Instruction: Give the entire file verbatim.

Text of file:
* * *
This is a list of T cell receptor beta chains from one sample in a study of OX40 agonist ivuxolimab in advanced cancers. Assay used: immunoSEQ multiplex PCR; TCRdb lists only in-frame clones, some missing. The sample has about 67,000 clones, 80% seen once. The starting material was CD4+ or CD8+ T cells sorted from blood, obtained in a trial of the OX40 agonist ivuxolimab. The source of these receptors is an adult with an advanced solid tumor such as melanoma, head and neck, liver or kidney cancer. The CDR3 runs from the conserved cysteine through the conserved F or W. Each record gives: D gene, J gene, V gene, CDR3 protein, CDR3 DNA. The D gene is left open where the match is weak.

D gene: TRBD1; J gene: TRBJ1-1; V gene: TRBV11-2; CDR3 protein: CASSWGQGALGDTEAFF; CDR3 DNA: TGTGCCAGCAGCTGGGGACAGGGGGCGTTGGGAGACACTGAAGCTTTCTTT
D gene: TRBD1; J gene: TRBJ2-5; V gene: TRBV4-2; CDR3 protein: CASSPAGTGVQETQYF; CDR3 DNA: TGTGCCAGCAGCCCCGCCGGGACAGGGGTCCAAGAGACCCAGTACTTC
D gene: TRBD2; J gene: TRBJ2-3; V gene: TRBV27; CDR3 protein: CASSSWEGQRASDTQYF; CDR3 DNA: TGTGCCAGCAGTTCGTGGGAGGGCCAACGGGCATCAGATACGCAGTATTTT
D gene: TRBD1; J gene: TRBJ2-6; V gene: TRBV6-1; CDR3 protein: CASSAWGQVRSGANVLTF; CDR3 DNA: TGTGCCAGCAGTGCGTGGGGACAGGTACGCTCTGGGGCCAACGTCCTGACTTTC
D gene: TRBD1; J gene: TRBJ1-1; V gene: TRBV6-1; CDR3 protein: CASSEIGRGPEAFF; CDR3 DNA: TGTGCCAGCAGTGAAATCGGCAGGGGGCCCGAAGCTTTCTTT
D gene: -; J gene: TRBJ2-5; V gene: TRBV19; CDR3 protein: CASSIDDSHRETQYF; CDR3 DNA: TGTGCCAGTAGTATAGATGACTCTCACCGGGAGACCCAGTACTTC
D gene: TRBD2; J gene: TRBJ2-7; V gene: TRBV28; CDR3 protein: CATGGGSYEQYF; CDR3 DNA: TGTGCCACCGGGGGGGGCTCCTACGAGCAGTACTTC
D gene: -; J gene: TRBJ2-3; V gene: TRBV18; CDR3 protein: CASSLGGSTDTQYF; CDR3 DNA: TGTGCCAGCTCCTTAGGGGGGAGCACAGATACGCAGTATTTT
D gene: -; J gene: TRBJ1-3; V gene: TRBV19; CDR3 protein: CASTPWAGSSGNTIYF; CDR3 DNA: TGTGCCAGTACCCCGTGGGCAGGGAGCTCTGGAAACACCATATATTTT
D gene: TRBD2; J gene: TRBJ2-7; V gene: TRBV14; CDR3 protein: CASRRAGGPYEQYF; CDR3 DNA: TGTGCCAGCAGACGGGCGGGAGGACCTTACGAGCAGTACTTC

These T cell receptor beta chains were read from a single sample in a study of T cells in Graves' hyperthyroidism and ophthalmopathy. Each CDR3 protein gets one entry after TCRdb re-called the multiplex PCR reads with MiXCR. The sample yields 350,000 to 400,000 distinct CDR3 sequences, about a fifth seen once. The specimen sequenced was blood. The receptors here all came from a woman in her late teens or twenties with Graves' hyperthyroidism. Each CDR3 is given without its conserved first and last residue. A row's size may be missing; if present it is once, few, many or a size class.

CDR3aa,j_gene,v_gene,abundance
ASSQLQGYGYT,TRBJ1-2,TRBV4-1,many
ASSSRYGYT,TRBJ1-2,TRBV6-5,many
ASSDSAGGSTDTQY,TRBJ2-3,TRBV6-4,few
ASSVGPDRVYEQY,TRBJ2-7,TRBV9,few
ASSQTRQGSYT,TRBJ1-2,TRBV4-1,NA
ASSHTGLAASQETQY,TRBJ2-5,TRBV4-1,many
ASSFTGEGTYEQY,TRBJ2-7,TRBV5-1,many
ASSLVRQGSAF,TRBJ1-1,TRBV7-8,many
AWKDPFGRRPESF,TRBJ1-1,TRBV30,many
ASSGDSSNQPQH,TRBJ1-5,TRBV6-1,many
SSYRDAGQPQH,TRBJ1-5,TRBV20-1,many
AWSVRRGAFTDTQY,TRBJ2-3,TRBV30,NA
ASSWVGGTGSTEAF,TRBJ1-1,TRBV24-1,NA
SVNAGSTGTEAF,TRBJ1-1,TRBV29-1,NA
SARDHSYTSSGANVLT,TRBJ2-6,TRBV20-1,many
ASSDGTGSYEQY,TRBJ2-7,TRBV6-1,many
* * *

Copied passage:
This is a list of T cell receptor beta chains from one sample in a study of OX40 agonist ivuxolimab in advanced cancers. Assay used: immunoSEQ multiplex PCR; TCRdb lists only in-frame clones, some missing. The sample has about 67,000 clones, 80% seen once. The starting material was CD4+ or CD8+ T cells sorted from blood, obtained in a trial of the OX40 agonist ivuxolimab. The source of these receptors is an adult with an advanced solid tumor such as melanoma, head and neck, liver or kidney cancer. The CDR3 runs from the conserved cysteine through the conserved F or W. Each record gives: D gene, J gene, V gene, CDR3 protein, CDR3 DNA. The D gene is left open where the match is weak.

D gene: TRBD1; J gene: TRBJ1-1; V gene: TRBV11-2; CDR3 protein: CASSWGQGALGDTEAFF; CDR3 DNA: TGTGCCAGCAGCTGGGGACAGGGGGCGTTGGGAGACACTGAAGCTTTCTTT
D gene: TRBD1; J gene: TRBJ2-5; V gene: TRBV4-2; CDR3 protein: CASSPAGTGVQETQYF; CDR3 DNA: TGTGCCAGCAGCCCCGCCGGGACAGGGGTCCAAGAGACCCAGTACTTC
D gene: TRBD2; J gene: TRBJ2-3; V gene: TRBV27; CDR3 protein: CASSSWEGQRASDTQYF; CDR3 DNA: TGTGCCAGCAGTTCGTGGGAGGGCCAACGGGCATCAGATACGCAGTATTTT
D gene: TRBD1; J gene: TRBJ2-6; V gene: TRBV6-1; CDR3 protein: CASSAWGQVRSGANVLTF; CDR3 DNA: TGTGCCAGCAGTGCGTGGGGACAGGTACGCTCTGGGGCCAACGTCCTGACTTTC
D gene: TRBD1; J gene: TRBJ1-1; V gene: TRBV6-1; CDR3 protein: CASSEIGRGPEAFF; CDR3 DNA: TGTGCCAGCAGTGAAATCGGCAGGGGGCCCGAAGCTTTCTTT
D gene: -; J gene: TRBJ2-5; V gene: TRBV19; CDR3 protein: CASSIDDSHRETQYF; CDR3 DNA: TGTGCCAGTAGTATAGATGACTCTCACCGGGAGACCCAGTACTTC
D gene: TRBD2; J gene: TRBJ2-7; V gene: TRBV28; CDR3 protein: CATGGGSYEQYF; CDR3 DNA: TGTGCCACCGGGGGGGGCTCCTACGAGCAGTACTTC
D gene: -; J gene: TRBJ2-3; V gene: TRBV18; CDR3 protein: CASSLGGSTDTQYF; CDR3 DNA: TGTGCCAGCTCCTTAGGGGGGAGCACAGATACGCAGTATTTT
D gene: -; J gene: TRBJ1-3; V gene: TRBV19; CDR3 protein: CASTPWAGSSGNTIYF; CDR3 DNA: TGTGCCAGTACCCCGTGGGCAGGGAGCTCTGGAAACACCATATATTTT
D gene: TRBD2; J gene: TRBJ2-7; V gene: TRBV14; CDR3 protein: CASRRAGGPYEQYF; CDR3 DNA: TGTGCCAGCAGACGGGCGGGAGGACCTTACGAGCAGTACTTC

These T cell receptor beta chains were read from a single sample in a study of T cells in Graves' hyperthyroidism and ophthalmopathy. Each CDR3 protein gets one entry after TCRdb re-called the multiplex PCR reads with MiXCR. The sample yields 350,000 to 400,000 distinct CDR3 sequences, about a fifth seen once. The specimen sequenced was blood. The receptors here all came from a woman in her late teens or twenties with Graves' hyperthyroidism. Each CDR3 is given without its conserved first and last residue. A row's size may be missing; if present it is once, few, many or a size class.

CDR3aa,j_gene,v_gene,abundance
ASSQLQGYGYT,TRBJ1-2,TRBV4-1,many
ASSSRYGYT,TRBJ1-2,TRBV6-5,many
ASSDSAGGSTDTQY,TRBJ2-3,TRBV6-4,few
ASSVGPDRVYEQY,TRBJ2-7,TRBV9,few
ASSQTRQGSYT,TRBJ1-2,TRBV4-1,NA
ASSHTGLAASQETQY,TRBJ2-5,TRBV4-1,many
ASSFTGEGTYEQY,TRBJ2-7,TRBV5-1,many
ASSLVRQGSAF,TRBJ1-1,TRBV7-8,many
AWKDPFGRRPESF,TRBJ1-1,TRBV30,many
ASSGDSSNQPQH,TRBJ1-5,TRBV6-1,many
SSYRDAGQPQH,TRBJ1-5,TRBV20-1,many
AWSVRRGAFTDTQY,TRBJ2-3,TRBV30,NA
ASSWVGGTGSTEAF,TRBJ1-1,TRBV24-1,NA
SVNAGSTGTEAF,TRBJ1-1,TRBV29-1,NA
SARDHSYTSSGANVLT,TRBJ2-6,TRBV20-1,many
ASSDGTGSYEQY,TRBJ2-7,TRBV6-1,many